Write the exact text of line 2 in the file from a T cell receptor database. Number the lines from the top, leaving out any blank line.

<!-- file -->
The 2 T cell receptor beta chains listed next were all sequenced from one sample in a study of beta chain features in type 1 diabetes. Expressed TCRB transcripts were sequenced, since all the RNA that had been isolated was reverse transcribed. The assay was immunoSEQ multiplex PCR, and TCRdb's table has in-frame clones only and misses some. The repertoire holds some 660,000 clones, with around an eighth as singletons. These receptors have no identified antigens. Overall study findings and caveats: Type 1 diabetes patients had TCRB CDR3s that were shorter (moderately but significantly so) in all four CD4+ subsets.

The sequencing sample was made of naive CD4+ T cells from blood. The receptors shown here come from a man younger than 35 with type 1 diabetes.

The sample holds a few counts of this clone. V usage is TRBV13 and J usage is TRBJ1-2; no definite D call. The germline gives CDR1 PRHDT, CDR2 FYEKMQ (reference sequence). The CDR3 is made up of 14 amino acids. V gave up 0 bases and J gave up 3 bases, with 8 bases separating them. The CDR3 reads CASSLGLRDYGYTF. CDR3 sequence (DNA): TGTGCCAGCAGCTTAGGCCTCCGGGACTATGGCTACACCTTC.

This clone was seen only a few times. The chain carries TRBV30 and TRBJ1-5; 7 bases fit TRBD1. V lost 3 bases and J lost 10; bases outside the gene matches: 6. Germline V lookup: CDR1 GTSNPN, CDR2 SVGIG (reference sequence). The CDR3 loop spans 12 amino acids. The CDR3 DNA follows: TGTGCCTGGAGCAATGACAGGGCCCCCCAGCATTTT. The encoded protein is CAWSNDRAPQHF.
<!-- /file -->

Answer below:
The sequencing sample was made of naive CD4+ T cells from blood. The receptors shown here come from a man younger than 35 with type 1 diabetes.